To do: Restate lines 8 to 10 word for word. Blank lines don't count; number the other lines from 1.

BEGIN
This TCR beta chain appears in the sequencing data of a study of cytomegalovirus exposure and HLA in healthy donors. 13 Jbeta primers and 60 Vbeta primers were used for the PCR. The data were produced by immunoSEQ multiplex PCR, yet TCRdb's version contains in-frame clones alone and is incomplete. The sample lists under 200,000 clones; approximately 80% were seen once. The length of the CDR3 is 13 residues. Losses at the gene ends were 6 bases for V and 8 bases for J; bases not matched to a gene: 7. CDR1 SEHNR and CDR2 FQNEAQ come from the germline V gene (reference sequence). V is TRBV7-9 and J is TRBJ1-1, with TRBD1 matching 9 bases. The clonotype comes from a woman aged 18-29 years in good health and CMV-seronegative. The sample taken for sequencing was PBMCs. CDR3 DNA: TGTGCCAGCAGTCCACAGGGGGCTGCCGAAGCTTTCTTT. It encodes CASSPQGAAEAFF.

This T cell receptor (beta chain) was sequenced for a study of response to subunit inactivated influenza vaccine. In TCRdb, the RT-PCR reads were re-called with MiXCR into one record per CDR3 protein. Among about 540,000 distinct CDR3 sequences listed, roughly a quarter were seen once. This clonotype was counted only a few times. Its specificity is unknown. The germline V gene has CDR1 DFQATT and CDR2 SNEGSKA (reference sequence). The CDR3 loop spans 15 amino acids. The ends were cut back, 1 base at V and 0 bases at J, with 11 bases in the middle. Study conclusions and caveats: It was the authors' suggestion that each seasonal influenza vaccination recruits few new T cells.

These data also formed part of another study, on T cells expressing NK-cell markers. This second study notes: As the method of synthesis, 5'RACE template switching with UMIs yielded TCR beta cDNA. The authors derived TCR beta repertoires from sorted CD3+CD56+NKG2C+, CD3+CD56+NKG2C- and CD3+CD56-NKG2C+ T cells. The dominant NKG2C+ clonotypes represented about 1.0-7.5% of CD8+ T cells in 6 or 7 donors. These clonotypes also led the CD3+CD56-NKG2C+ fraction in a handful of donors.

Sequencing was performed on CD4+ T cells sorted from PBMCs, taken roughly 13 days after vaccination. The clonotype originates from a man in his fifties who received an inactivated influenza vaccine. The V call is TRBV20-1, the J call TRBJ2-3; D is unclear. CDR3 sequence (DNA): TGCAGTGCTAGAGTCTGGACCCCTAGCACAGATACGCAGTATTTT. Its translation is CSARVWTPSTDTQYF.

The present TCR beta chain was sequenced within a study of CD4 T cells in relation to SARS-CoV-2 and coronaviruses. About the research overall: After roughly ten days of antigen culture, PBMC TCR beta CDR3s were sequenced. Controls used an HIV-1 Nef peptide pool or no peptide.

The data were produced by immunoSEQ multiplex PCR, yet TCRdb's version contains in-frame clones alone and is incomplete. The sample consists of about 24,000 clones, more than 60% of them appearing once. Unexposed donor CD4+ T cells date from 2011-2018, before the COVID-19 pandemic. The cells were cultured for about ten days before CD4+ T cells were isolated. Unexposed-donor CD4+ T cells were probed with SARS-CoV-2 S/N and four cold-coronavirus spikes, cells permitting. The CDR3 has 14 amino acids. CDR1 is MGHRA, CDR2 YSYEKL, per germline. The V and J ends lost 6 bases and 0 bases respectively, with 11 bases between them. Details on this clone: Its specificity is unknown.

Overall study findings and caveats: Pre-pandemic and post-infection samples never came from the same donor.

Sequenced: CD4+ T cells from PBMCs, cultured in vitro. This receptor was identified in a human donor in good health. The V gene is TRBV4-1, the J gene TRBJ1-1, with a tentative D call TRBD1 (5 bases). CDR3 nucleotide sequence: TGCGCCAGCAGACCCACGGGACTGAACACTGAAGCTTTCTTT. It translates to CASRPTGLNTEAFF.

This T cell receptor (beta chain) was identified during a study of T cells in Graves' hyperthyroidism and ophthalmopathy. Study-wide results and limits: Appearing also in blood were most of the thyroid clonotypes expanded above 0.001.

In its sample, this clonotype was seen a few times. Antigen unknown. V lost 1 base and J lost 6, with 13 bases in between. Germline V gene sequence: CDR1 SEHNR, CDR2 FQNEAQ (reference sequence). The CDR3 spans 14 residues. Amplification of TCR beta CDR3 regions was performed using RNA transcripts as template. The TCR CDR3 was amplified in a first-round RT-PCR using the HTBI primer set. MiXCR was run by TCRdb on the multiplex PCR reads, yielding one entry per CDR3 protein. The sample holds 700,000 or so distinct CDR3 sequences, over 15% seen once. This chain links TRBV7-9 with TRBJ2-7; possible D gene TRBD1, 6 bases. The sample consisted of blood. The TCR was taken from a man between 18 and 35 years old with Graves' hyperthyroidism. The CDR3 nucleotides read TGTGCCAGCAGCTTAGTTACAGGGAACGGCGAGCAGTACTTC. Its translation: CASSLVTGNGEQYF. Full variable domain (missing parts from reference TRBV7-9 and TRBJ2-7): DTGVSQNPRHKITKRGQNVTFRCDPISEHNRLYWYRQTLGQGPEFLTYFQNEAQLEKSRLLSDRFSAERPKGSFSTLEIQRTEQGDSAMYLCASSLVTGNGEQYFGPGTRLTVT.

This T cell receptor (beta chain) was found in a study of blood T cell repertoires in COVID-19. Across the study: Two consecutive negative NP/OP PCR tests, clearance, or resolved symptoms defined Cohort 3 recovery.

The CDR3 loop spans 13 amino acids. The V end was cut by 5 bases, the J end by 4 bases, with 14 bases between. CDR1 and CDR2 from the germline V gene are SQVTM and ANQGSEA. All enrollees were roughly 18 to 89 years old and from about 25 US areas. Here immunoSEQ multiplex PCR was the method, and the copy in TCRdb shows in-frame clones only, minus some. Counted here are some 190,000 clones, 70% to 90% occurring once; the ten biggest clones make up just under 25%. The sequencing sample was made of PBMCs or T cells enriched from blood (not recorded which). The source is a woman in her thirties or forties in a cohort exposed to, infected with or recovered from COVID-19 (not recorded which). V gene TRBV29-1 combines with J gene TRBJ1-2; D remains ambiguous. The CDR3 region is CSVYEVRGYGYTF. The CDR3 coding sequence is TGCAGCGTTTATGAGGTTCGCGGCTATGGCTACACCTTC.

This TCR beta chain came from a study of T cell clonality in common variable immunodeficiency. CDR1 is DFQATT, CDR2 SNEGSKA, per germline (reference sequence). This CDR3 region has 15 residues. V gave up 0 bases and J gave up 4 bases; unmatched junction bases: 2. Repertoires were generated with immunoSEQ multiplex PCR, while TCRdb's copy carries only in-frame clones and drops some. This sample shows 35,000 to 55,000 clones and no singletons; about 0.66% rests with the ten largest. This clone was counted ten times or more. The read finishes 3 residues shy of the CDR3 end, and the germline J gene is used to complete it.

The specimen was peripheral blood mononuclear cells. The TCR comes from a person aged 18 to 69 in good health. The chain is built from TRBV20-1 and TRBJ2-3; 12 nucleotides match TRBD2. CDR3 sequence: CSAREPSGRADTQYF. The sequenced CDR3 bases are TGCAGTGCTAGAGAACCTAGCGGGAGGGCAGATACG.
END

Sequenced: CD4+ T cells from PBMCs, cultured in vitro. This receptor was identified in a human donor in good health. The V gene is TRBV4-1, the J gene TRBJ1-1, with a tentative D call TRBD1 (5 bases). CDR3 nucleotide sequence: TGCGCCAGCAGACCCACGGGACTGAACACTGAAGCTTTCTTT. It translates to CASRPTGLNTEAFF.

This T cell receptor (beta chain) was identified during a study of T cells in Graves' hyperthyroidism and ophthalmopathy. Study-wide results and limits: Appearing also in blood were most of the thyroid clonotypes expanded above 0.001.

In its sample, this clonotype was seen a few times. Antigen unknown. V lost 1 base and J lost 6, with 13 bases in between. Germline V gene sequence: CDR1 SEHNR, CDR2 FQNEAQ (reference sequence). The CDR3 spans 14 residues. Amplification of TCR beta CDR3 regions was performed using RNA transcripts as template. The TCR CDR3 was amplified in a first-round RT-PCR using the HTBI primer set. MiXCR was run by TCRdb on the multiplex PCR reads, yielding one entry per CDR3 protein. The sample holds 700,000 or so distinct CDR3 sequences, over 15% seen once. This chain links TRBV7-9 with TRBJ2-7; possible D gene TRBD1, 6 bases. The sample consisted of blood. The TCR was taken from a man between 18 and 35 years old with Graves' hyperthyroidism. The CDR3 nucleotides read TGTGCCAGCAGCTTAGTTACAGGGAACGGCGAGCAGTACTTC. Its translation: CASSLVTGNGEQYF. Full variable domain (missing parts from reference TRBV7-9 and TRBJ2-7): DTGVSQNPRHKITKRGQNVTFRCDPISEHNRLYWYRQTLGQGPEFLTYFQNEAQLEKSRLLSDRFSAERPKGSFSTLEIQRTEQGDSAMYLCASSLVTGNGEQYFGPGTRLTVT.